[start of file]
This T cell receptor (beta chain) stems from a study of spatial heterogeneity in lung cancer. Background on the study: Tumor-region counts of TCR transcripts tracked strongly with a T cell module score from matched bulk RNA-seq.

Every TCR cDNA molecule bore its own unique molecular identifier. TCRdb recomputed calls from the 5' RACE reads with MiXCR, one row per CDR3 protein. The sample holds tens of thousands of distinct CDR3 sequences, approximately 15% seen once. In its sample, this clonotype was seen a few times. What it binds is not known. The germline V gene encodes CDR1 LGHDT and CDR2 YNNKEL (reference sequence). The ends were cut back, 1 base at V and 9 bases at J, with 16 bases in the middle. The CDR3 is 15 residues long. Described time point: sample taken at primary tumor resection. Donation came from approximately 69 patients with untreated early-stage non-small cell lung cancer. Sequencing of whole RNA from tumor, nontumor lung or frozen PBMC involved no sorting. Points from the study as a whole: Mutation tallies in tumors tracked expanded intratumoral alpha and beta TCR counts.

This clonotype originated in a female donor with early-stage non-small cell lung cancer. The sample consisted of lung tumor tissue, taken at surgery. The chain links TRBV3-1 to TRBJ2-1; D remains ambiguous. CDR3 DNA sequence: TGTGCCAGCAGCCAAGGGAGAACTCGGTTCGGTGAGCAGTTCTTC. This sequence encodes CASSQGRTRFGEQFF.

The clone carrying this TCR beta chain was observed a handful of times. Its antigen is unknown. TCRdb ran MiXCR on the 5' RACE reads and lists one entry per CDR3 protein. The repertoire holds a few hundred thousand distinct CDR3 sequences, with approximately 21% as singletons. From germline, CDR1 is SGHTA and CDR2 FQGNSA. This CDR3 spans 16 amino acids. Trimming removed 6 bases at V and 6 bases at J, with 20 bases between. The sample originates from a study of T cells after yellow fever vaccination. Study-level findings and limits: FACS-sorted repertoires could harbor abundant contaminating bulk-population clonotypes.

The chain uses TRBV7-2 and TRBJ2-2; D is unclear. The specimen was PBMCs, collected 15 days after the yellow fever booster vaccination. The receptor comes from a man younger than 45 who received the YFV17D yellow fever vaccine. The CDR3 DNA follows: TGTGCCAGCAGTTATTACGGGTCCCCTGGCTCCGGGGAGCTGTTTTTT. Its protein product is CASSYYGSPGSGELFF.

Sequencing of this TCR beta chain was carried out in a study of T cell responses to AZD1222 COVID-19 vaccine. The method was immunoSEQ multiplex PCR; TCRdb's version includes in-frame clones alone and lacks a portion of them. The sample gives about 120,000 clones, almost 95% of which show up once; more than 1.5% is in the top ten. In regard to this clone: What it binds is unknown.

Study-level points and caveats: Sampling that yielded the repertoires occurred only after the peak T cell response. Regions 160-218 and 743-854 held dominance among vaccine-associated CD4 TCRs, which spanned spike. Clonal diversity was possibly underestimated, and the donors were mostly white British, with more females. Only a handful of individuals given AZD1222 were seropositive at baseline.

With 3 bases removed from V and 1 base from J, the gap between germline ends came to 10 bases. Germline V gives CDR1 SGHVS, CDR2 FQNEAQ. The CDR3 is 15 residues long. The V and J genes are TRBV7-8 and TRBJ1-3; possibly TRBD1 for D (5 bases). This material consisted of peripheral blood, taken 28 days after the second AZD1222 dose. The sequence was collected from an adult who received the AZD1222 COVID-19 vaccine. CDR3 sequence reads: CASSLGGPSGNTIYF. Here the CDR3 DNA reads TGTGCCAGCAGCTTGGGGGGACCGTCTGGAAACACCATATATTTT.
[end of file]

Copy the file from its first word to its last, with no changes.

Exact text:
This T cell receptor (beta chain) stems from a study of spatial heterogeneity in lung cancer. Background on the study: Tumor-region counts of TCR transcripts tracked strongly with a T cell module score from matched bulk RNA-seq.

Every TCR cDNA molecule bore its own unique molecular identifier. TCRdb recomputed calls from the 5' RACE reads with MiXCR, one row per CDR3 protein. The sample holds tens of thousands of distinct CDR3 sequences, approximately 15% seen once. In its sample, this clonotype was seen a few times. What it binds is not known. The germline V gene encodes CDR1 LGHDT and CDR2 YNNKEL (reference sequence). The ends were cut back, 1 base at V and 9 bases at J, with 16 bases in the middle. The CDR3 is 15 residues long. Described time point: sample taken at primary tumor resection. Donation came from approximately 69 patients with untreated early-stage non-small cell lung cancer. Sequencing of whole RNA from tumor, nontumor lung or frozen PBMC involved no sorting. Points from the study as a whole: Mutation tallies in tumors tracked expanded intratumoral alpha and beta TCR counts.

This clonotype originated in a female donor with early-stage non-small cell lung cancer. The sample consisted of lung tumor tissue, taken at surgery. The chain links TRBV3-1 to TRBJ2-1; D remains ambiguous. CDR3 DNA sequence: TGTGCCAGCAGCCAAGGGAGAACTCGGTTCGGTGAGCAGTTCTTC. This sequence encodes CASSQGRTRFGEQFF.

The clone carrying this TCR beta chain was observed a handful of times. Its antigen is unknown. TCRdb ran MiXCR on the 5' RACE reads and lists one entry per CDR3 protein. The repertoire holds a few hundred thousand distinct CDR3 sequences, with approximately 21% as singletons. From germline, CDR1 is SGHTA and CDR2 FQGNSA. This CDR3 spans 16 amino acids. Trimming removed 6 bases at V and 6 bases at J, with 20 bases between. The sample originates from a study of T cells after yellow fever vaccination. Study-level findings and limits: FACS-sorted repertoires could harbor abundant contaminating bulk-population clonotypes.

The chain uses TRBV7-2 and TRBJ2-2; D is unclear. The specimen was PBMCs, collected 15 days after the yellow fever booster vaccination. The receptor comes from a man younger than 45 who received the YFV17D yellow fever vaccine. The CDR3 DNA follows: TGTGCCAGCAGTTATTACGGGTCCCCTGGCTCCGGGGAGCTGTTTTTT. Its protein product is CASSYYGSPGSGELFF.

Sequencing of this TCR beta chain was carried out in a study of T cell responses to AZD1222 COVID-19 vaccine. The method was immunoSEQ multiplex PCR; TCRdb's version includes in-frame clones alone and lacks a portion of them. The sample gives about 120,000 clones, almost 95% of which show up once; more than 1.5% is in the top ten. In regard to this clone: What it binds is unknown.

Study-level points and caveats: Sampling that yielded the repertoires occurred only after the peak T cell response. Regions 160-218 and 743-854 held dominance among vaccine-associated CD4 TCRs, which spanned spike. Clonal diversity was possibly underestimated, and the donors were mostly white British, with more females. Only a handful of individuals given AZD1222 were seropositive at baseline.

With 3 bases removed from V and 1 base from J, the gap between germline ends came to 10 bases. Germline V gives CDR1 SGHVS, CDR2 FQNEAQ. The CDR3 is 15 residues long. The V and J genes are TRBV7-8 and TRBJ1-3; possibly TRBD1 for D (5 bases). This material consisted of peripheral blood, taken 28 days after the second AZD1222 dose. The sequence was collected from an adult who received the AZD1222 COVID-19 vaccine. CDR3 sequence reads: CASSLGGPSGNTIYF. Here the CDR3 DNA reads TGTGCCAGCAGCTTGGGGGGACCGTCTGGAAACACCATATATTTT.